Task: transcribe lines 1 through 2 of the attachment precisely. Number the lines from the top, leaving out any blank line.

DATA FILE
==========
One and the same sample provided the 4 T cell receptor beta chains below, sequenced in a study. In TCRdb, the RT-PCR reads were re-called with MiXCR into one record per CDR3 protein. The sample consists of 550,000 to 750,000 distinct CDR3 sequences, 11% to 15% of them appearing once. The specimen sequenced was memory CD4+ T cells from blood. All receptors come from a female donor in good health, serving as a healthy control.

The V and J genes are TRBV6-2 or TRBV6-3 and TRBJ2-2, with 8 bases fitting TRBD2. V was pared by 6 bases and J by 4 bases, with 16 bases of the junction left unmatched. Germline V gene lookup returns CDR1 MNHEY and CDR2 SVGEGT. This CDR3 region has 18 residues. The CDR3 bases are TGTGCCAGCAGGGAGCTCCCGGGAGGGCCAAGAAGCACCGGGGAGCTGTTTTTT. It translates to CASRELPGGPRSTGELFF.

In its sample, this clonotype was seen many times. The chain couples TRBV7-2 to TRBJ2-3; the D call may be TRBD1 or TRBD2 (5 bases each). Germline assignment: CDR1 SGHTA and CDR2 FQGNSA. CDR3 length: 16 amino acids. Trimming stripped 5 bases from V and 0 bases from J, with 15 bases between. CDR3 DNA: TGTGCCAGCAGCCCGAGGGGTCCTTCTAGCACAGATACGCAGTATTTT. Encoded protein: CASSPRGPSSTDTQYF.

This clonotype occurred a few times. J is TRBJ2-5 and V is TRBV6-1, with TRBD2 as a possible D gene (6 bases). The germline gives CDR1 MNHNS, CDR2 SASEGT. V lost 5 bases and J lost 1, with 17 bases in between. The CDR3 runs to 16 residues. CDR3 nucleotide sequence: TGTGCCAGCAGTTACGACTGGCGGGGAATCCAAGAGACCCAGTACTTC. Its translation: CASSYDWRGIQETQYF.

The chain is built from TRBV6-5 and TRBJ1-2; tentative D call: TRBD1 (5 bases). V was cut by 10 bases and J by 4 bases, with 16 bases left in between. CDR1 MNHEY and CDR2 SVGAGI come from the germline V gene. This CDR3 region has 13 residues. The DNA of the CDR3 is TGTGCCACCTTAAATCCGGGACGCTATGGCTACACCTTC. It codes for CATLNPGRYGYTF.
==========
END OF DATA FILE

One and the same sample provided the 4 T cell receptor beta chains below, sequenced in a study. In TCRdb, the RT-PCR reads were re-called with MiXCR into one record per CDR3 protein. The sample consists of 550,000 to 750,000 distinct CDR3 sequences, 11% to 15% of them appearing once. The specimen sequenced was memory CD4+ T cells from blood. All receptors come from a female donor in good health, serving as a healthy control.

The V and J genes are TRBV6-2 or TRBV6-3 and TRBJ2-2, with 8 bases fitting TRBD2. V was pared by 6 bases and J by 4 bases, with 16 bases of the junction left unmatched. Germline V gene lookup returns CDR1 MNHEY and CDR2 SVGEGT. This CDR3 region has 18 residues. The CDR3 bases are TGTGCCAGCAGGGAGCTCCCGGGAGGGCCAAGAAGCACCGGGGAGCTGTTTTTT. It translates to CASRELPGGPRSTGELFF.